Viewpoints

Viewpoint: Facing the infrastructure cliff

Rich HumphreyBy Rich Humphrey

Much has been said about the "fiscal cliff", but the greater risk is the impending "infrastructure cliff" – the gap between the demand for infrastructure and the capabilities to fund and deliver our most critical infrastructure projects, the absence of which could result in dire consequences for public safety and economic growth.

However, considerable attention is being paid to innovations that can help close the infrastructure-funding gap. Methods that use private sector financing, such as public-private partnerships (PPPs) or Design-Build-Finance-Operate, are gaining popularity as a solution but will not solve the problem on their own. Among the obstacles to private investment are the risks inherent with infrastructure projects, like lengthy approval processes and errors in the field, which contribute to cost and schedule overruns. Moreover, private investors demand increased accountability, with higher expectations about project delivery and performance. Stakeholders are seeking the best outcomes possible, as soon as possible, to achieve the highest ROI.

The construction industry is at an inflection point. Infrastructure owners and their engineering consultants have fundamentally not changed how civil infrastructure projects are designed and delivered in many decades, and have seen essentially zero productivity gains in that same time period. At the 2012 CG/LA Global Infrastructure Leadership Forum presenters from McKinsey and Company singled out poor productivity as an important factor in eroding returns and making infrastructure less attractive for private investment and suggested a focus in this area to make the economic model more attractive to investors.

Building Information Modeling (BIM) is the obvious candidate for achieving dramatic gains in infrastructure sector productivity, with its ability to aggregate, organize, and analyze the enormous amounts of information related to infrastructure assets. BIM is an intelligent model-centric process that provides accurate, accessible, and actionable insight for all project stakeholders, helping to reduce risk and lower costs over the lifecycle.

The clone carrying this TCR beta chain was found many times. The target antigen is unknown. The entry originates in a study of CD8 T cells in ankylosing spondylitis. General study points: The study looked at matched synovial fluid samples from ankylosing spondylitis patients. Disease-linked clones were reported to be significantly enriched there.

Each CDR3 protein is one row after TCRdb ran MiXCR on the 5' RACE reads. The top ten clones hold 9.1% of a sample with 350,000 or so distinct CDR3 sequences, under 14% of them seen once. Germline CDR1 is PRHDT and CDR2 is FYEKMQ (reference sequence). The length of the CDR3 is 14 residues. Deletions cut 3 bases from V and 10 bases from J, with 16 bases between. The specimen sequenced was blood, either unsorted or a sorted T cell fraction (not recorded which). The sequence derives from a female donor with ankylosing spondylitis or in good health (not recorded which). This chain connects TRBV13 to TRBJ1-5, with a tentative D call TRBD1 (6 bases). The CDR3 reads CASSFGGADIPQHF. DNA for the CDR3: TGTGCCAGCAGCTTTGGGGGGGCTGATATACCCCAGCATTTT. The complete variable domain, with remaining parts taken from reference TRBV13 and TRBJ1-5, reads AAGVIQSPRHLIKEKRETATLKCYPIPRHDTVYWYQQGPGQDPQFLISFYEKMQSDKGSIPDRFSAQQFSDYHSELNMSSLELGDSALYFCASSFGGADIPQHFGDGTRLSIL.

When broadly applied throughout the infrastructure ecosystem (owners, engineering consultants, contractors, suppliers) BIM could close the gap in two ways: one, improving the industry's ability to deliver and manage assets more cost-effectively with productivity, quality, and sustainability gains; and two, increasing the fundability of projects – providing investors with greater confidence in cost, delivery schedules and long term performance of infrastructure projects.

The approvals process provides a good case in point. Public engagement is vital to success, but the process can stall a project by years or decades. But if you can shrink the time to get projects approved and started, you've multiplied the number of projects that can get done and start paying off.

Consider these essential and substantial improvements over traditional methods:

  • Regulatory agencies need to understand and approve projects before they can be built. The approval process is slow and linear, often involving the review of 2D plans. But, by using web and mobile technologies to communicate, owners and consultants can take charge of the conversation from day one with a 3D model for review and comment from anywhere, at any time.

  • The ability an intelligent 3D model provides to simulate asset performance (such as traffic flow), simulate the construction process (build it virtually before you get on site), and experience the asset before it is real (e.g. drive the road virtually before it is built) all provide transparency about the project and improve predictability for potential investors.

  • Communicating with citizen groups or local businesses with 2D paper plans is not effective and can lead to confusion and frustration. Gaining public buy-in is easier when projects can be explored using realistic visualizations via web and mobile devices at the stakeholder's leisure.

Easing the approvals process to get more projects in the pipeline is only one factor in an increasingly- complex landscape. The methods by which projects are delivered and assets are managed must undergo a fundamental change in order to meet critical objectives. Traditional ways of working are insufficient to meet the unrelenting need for new and rehabilitated infrastructure amid today's economic realities. To avoid the "infrastructure cliff" the industry needs to apply the BIM process as a foundation for business process transformation enabled by technology.

Rich Humphrey is Senior Director of Industry Strategy & Development at Autodesk, Inc., focused on the Engineering, Natural Resources, & Infrastructure Industry.

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